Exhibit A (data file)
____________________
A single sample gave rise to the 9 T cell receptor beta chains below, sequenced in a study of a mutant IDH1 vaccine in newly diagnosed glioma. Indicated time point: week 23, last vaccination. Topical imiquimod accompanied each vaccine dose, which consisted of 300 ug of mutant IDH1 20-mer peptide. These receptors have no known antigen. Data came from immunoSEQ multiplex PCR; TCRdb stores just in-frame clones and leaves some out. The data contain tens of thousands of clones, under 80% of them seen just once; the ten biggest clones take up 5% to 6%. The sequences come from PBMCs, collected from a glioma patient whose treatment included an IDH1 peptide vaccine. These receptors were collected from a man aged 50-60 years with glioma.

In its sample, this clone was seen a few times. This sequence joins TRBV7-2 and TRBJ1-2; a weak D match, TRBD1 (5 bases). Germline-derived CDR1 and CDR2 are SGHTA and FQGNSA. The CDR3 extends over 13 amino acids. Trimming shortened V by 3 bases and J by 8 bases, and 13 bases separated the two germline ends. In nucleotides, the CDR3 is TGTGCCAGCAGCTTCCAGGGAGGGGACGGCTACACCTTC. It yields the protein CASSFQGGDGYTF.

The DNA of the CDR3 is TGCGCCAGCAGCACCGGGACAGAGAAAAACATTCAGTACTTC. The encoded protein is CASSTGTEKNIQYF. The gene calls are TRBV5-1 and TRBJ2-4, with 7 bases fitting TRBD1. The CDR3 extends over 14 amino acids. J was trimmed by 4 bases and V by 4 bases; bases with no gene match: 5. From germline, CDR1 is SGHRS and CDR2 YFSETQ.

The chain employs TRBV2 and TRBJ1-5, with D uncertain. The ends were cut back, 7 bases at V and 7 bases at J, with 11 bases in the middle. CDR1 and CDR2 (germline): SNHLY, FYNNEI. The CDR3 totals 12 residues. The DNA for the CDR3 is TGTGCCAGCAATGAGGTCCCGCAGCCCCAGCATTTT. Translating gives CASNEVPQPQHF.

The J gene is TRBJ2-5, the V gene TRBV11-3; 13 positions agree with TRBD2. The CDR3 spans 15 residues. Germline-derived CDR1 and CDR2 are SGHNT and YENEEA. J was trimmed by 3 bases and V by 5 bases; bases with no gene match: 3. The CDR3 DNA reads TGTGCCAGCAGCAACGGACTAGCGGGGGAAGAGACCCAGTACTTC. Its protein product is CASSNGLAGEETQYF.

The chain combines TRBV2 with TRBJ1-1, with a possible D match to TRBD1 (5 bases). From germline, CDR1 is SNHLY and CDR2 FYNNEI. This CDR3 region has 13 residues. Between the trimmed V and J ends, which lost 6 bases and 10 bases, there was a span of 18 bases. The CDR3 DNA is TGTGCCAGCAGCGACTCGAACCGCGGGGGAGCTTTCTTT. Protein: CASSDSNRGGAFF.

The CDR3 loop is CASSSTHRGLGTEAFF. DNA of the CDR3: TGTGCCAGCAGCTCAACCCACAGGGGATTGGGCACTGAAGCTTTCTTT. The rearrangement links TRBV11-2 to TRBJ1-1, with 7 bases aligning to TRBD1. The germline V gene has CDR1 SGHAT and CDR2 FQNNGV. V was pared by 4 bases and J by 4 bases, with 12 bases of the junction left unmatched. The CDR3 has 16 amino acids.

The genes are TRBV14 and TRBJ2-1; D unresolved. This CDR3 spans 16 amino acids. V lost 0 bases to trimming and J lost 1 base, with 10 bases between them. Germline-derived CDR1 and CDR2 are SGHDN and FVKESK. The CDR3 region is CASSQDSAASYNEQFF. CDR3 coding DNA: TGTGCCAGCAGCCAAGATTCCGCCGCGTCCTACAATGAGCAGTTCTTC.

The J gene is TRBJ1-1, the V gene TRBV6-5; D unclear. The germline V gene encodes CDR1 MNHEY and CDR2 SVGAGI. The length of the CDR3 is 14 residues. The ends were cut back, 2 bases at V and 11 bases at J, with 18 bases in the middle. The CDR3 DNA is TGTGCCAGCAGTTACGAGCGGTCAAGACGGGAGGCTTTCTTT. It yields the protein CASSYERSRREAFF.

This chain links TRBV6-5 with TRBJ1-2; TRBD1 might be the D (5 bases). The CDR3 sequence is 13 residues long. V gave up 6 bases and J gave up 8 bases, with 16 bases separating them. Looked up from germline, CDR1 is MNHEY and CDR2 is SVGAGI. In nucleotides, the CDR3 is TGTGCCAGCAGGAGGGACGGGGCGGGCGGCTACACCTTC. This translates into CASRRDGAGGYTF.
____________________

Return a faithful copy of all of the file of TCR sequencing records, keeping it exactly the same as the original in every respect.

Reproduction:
A single sample gave rise to the 9 T cell receptor beta chains below, sequenced in a study of a mutant IDH1 vaccine in newly diagnosed glioma. Indicated time point: week 23, last vaccination. Topical imiquimod accompanied each vaccine dose, which consisted of 300 ug of mutant IDH1 20-mer peptide. These receptors have no known antigen. Data came from immunoSEQ multiplex PCR; TCRdb stores just in-frame clones and leaves some out. The data contain tens of thousands of clones, under 80% of them seen just once; the ten biggest clones take up 5% to 6%. The sequences come from PBMCs, collected from a glioma patient whose treatment included an IDH1 peptide vaccine. These receptors were collected from a man aged 50-60 years with glioma.

In its sample, this clone was seen a few times. This sequence joins TRBV7-2 and TRBJ1-2; a weak D match, TRBD1 (5 bases). Germline-derived CDR1 and CDR2 are SGHTA and FQGNSA. The CDR3 extends over 13 amino acids. Trimming shortened V by 3 bases and J by 8 bases, and 13 bases separated the two germline ends. In nucleotides, the CDR3 is TGTGCCAGCAGCTTCCAGGGAGGGGACGGCTACACCTTC. It yields the protein CASSFQGGDGYTF.

The DNA of the CDR3 is TGCGCCAGCAGCACCGGGACAGAGAAAAACATTCAGTACTTC. The encoded protein is CASSTGTEKNIQYF. The gene calls are TRBV5-1 and TRBJ2-4, with 7 bases fitting TRBD1. The CDR3 extends over 14 amino acids. J was trimmed by 4 bases and V by 4 bases; bases with no gene match: 5. From germline, CDR1 is SGHRS and CDR2 YFSETQ.

The chain employs TRBV2 and TRBJ1-5, with D uncertain. The ends were cut back, 7 bases at V and 7 bases at J, with 11 bases in the middle. CDR1 and CDR2 (germline): SNHLY, FYNNEI. The CDR3 totals 12 residues. The DNA for the CDR3 is TGTGCCAGCAATGAGGTCCCGCAGCCCCAGCATTTT. Translating gives CASNEVPQPQHF.

The J gene is TRBJ2-5, the V gene TRBV11-3; 13 positions agree with TRBD2. The CDR3 spans 15 residues. Germline-derived CDR1 and CDR2 are SGHNT and YENEEA. J was trimmed by 3 bases and V by 5 bases; bases with no gene match: 3. The CDR3 DNA reads TGTGCCAGCAGCAACGGACTAGCGGGGGAAGAGACCCAGTACTTC. Its protein product is CASSNGLAGEETQYF.

The chain combines TRBV2 with TRBJ1-1, with a possible D match to TRBD1 (5 bases). From germline, CDR1 is SNHLY and CDR2 FYNNEI. This CDR3 region has 13 residues. Between the trimmed V and J ends, which lost 6 bases and 10 bases, there was a span of 18 bases. The CDR3 DNA is TGTGCCAGCAGCGACTCGAACCGCGGGGGAGCTTTCTTT. Protein: CASSDSNRGGAFF.

The CDR3 loop is CASSSTHRGLGTEAFF. DNA of the CDR3: TGTGCCAGCAGCTCAACCCACAGGGGATTGGGCACTGAAGCTTTCTTT. The rearrangement links TRBV11-2 to TRBJ1-1, with 7 bases aligning to TRBD1. The germline V gene has CDR1 SGHAT and CDR2 FQNNGV. V was pared by 4 bases and J by 4 bases, with 12 bases of the junction left unmatched. The CDR3 has 16 amino acids.

The genes are TRBV14 and TRBJ2-1; D unresolved. This CDR3 spans 16 amino acids. V lost 0 bases to trimming and J lost 1 base, with 10 bases between them. Germline-derived CDR1 and CDR2 are SGHDN and FVKESK. The CDR3 region is CASSQDSAASYNEQFF. CDR3 coding DNA: TGTGCCAGCAGCCAAGATTCCGCCGCGTCCTACAATGAGCAGTTCTTC.

The J gene is TRBJ1-1, the V gene TRBV6-5; D unclear. The germline V gene encodes CDR1 MNHEY and CDR2 SVGAGI. The length of the CDR3 is 14 residues. The ends were cut back, 2 bases at V and 11 bases at J, with 18 bases in the middle. The CDR3 DNA is TGTGCCAGCAGTTACGAGCGGTCAAGACGGGAGGCTTTCTTT. It yields the protein CASSYERSRREAFF.

This chain links TRBV6-5 with TRBJ1-2; TRBD1 might be the D (5 bases). The CDR3 sequence is 13 residues long. V gave up 6 bases and J gave up 8 bases, with 16 bases separating them. Looked up from germline, CDR1 is MNHEY and CDR2 is SVGAGI. In nucleotides, the CDR3 is TGTGCCAGCAGGAGGGACGGGGCGGGCGGCTACACCTTC. This translates into CASRRDGAGGYTF.